Home' A Plus Magazine : July 2013 Contents 16 July 2013
companies and reform the IPO approval and pro-
cess,” says Andy Wong, an assurance and busi-
ness advisory ser vices partner at ShineWing and
a Hong Kong Institute of CPAs member. “Without
such measures, the market will consider the current
To be sure, regulators have been cracking down
on the architects of badly designed IPOs launched in
recent years. In May, the CSRC fined Ping An Securities
for inadequate due diligence in the 2011 IPO of Wanfu
Biotechnology Hunan Agricultural Development Co. The
Shenzhen Stock Exchange publicly censured Wanfu for
artificially inflating earnings and profits and said further
violations could result in its delisting.
The CSRC’s proposed new regulations are also likely to
help (See “Getting to grips with ailing IPOs” on page 18). “I
think these measures will restore confidence to investors
and provide an opportunity for the market to rest before
relaunching so it can better face future challenges,” says
Edward Au, head of the national public offering group at
Deloitte Touche Tohmatsu in Hong Kong.
Private equity pain
A return of the IPO market would not only supply capital
to China’s cash-star ved companies, it could end a headache
for Mainland private equity and venture capital companies.
Of the 800-plus IPO candidates stuck in the pipeline in
October 2012, more than 40 percent were backed by private
equity firms, according to a report by China Venture Invest-
ment Consulting in Shanghai in April.
Private equity firms rely on IPOs as their primary way
to exit from investments in China. “ When the IPOs stopped,
most private equity firms stopped investing,” notes Peter
Fuhrman, chairman and chief executive officer of China
First Capital, a Shenzhen-based investment fund.
Fuhrman says private equity investors have US$40 bil-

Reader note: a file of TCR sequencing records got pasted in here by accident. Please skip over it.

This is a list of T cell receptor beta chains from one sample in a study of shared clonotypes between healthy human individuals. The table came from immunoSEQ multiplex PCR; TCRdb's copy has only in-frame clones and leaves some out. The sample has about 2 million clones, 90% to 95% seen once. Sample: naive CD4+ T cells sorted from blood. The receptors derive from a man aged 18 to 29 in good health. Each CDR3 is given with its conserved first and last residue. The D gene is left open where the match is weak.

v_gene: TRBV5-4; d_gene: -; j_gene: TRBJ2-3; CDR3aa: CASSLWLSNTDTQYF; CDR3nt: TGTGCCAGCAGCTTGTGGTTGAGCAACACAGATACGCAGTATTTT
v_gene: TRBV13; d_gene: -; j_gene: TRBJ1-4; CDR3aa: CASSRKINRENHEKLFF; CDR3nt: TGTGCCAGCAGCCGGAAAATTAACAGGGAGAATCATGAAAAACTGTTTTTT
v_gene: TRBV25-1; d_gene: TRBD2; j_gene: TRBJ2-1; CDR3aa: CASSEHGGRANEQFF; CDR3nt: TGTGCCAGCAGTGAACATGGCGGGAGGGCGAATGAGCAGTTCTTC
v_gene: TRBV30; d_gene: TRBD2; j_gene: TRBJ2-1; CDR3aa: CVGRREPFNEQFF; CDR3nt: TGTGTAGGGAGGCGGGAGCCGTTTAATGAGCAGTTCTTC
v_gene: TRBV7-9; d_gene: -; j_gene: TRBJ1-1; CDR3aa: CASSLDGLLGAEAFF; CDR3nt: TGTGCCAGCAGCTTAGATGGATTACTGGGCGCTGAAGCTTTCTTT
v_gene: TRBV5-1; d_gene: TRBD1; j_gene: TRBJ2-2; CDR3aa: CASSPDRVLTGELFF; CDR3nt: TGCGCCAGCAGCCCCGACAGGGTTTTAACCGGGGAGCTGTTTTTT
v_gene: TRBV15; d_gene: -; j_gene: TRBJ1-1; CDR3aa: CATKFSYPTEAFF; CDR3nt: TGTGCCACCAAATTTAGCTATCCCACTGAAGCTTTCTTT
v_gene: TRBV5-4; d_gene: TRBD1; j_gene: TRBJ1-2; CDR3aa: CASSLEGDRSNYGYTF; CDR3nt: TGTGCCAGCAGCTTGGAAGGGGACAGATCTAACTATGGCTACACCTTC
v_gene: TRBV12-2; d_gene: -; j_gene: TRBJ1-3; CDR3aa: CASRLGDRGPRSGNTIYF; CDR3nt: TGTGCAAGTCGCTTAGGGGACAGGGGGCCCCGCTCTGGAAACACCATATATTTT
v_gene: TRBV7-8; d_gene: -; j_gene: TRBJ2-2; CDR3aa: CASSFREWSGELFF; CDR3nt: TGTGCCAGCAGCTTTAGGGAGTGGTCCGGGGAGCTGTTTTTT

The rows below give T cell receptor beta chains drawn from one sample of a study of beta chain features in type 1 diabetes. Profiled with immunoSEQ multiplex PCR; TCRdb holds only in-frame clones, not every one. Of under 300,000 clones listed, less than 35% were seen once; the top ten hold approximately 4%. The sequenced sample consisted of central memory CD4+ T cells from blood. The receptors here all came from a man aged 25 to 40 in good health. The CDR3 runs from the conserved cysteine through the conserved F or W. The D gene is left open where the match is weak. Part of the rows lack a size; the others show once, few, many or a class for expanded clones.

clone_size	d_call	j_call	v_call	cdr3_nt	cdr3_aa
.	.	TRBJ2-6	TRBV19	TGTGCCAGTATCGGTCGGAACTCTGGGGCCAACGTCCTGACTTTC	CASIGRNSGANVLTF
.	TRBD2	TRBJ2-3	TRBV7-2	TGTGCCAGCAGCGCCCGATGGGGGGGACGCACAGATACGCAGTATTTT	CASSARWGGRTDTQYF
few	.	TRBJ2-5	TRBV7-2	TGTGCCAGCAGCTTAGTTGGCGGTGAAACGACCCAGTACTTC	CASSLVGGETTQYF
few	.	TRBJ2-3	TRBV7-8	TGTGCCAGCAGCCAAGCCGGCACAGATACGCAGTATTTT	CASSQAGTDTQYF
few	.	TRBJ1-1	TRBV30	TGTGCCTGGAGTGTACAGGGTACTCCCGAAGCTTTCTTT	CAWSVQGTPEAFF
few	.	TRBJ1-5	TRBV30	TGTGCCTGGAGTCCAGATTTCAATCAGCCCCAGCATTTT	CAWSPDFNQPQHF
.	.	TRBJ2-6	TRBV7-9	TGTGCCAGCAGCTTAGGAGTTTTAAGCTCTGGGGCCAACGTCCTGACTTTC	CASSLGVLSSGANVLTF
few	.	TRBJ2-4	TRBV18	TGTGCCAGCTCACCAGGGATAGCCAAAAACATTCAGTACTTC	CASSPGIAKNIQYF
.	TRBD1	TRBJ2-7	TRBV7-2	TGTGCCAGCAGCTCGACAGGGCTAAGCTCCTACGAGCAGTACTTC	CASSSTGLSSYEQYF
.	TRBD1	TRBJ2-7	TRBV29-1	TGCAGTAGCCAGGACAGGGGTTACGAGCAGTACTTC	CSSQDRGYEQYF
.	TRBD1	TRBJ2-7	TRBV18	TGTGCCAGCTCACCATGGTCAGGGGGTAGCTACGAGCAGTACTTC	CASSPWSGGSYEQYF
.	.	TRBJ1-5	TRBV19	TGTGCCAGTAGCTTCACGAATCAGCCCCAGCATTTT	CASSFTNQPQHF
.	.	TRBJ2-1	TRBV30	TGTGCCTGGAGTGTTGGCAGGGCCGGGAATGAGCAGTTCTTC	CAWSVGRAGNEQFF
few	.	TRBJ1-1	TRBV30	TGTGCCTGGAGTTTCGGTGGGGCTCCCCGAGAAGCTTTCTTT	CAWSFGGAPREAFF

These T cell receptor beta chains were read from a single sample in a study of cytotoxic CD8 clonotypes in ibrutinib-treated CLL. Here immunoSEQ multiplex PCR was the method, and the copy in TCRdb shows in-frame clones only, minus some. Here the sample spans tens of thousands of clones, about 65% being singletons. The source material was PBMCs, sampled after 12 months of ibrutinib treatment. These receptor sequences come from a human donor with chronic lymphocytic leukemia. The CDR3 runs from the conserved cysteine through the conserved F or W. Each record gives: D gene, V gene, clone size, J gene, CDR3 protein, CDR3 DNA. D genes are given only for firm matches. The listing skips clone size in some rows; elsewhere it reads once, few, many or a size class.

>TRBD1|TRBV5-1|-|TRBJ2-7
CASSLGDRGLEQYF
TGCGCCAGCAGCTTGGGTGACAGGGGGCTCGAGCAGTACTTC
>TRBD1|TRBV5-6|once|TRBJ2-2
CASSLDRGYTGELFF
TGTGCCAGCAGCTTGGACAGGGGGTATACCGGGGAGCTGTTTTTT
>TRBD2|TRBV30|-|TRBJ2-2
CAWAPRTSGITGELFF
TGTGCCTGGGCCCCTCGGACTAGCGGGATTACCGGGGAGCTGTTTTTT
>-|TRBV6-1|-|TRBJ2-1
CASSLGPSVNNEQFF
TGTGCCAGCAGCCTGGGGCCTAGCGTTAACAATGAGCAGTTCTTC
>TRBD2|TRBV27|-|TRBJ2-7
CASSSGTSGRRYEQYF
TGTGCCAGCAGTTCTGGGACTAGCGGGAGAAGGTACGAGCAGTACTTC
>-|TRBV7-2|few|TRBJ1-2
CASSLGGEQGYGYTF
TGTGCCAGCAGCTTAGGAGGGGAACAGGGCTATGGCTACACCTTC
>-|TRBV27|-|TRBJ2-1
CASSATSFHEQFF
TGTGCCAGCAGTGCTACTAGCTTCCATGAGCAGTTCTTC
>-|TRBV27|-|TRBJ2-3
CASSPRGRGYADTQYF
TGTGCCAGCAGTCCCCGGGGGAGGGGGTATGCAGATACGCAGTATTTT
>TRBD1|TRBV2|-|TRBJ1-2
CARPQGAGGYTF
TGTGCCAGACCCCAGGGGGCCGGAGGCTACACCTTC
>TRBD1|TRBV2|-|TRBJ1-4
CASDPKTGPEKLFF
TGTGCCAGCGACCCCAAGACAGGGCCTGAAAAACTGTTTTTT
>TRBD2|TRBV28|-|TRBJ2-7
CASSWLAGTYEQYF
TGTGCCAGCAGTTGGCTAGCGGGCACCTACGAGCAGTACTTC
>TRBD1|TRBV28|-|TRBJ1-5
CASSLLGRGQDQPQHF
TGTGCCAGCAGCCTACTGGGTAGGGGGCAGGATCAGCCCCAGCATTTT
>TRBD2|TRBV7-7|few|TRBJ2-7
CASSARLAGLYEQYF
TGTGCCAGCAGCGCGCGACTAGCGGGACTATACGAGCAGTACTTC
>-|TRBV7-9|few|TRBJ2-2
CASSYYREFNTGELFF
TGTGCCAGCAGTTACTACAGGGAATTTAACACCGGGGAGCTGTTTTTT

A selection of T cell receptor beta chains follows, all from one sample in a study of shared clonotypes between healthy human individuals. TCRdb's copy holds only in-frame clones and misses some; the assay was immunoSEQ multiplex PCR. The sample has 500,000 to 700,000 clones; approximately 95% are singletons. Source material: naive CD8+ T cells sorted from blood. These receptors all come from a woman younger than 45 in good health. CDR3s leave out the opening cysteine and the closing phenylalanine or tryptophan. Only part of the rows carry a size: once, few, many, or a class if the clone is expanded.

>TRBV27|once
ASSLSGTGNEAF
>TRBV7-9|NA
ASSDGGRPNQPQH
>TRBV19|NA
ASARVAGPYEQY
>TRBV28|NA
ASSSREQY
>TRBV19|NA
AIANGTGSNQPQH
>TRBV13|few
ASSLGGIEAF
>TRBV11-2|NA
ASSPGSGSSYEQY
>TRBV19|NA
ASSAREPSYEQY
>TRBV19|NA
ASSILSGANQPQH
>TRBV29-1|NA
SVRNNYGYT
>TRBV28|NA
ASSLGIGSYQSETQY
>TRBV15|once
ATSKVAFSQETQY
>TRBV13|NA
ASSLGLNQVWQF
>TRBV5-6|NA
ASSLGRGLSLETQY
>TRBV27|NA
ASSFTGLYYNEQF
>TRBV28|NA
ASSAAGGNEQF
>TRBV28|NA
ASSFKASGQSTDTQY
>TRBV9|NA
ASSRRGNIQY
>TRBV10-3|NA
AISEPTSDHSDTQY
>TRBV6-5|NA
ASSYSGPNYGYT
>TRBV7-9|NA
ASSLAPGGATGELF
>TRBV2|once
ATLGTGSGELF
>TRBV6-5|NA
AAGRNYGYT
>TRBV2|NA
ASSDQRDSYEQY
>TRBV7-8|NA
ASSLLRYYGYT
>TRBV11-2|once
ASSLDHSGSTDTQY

lion worth of investment locked up without being able to
exit via IPOs. “ That money is now idle and not going to
help good companies become better,” he says.
Paul Lau, capital markets partner at KPMG China and
an Institute member, says companies are struggling to
find funding sources. “One way is to raise [alternative] fi-
nancing from within China, but the cost of that is pretty high
and the terms tend to be short,” he says.
Wong says some companies – only those enterprises with
good credit quality and promising operating future – might con-
sider the issue of bonds. Others have turned to refinancing or
funds from non-formal financing sources at higher costs.
Lau, meanwhile, agrees that many private equity inves-
tors’ exit strategies have been restricted by the IPO freeze,
but points out that they have other ways to exit, such as
through a Hong Kong listing, selling their holdings to anoth-
er private equity investor or trying to unload their invest-
ment back to the founders.
Ho at EY says that private equity investors are now more
likely to focus on pursuing non-IPO exits. “IPO has been the
predominant [exit route] because private equity investments
in Chinese companies have mostly been limited to minority,
non-controlling equity stakes,” he explains.
China’s private equity industry is urging authori-
ties to take regulatory steps that could boost the Mainland’s
mergers and acquisitions activity. Fuhrman at First Capital
says M&A could “help ease some of the pain caused to
private equity companies by the block in IPOs.”
Fuhrman says officials have been receptive to re-
quests to encourage M&A. “ The exit crisis in China’s pri-
vate equity industry [is] driving a change in the direc-
tion of M&A in China,” he says. “Policies and regulatory
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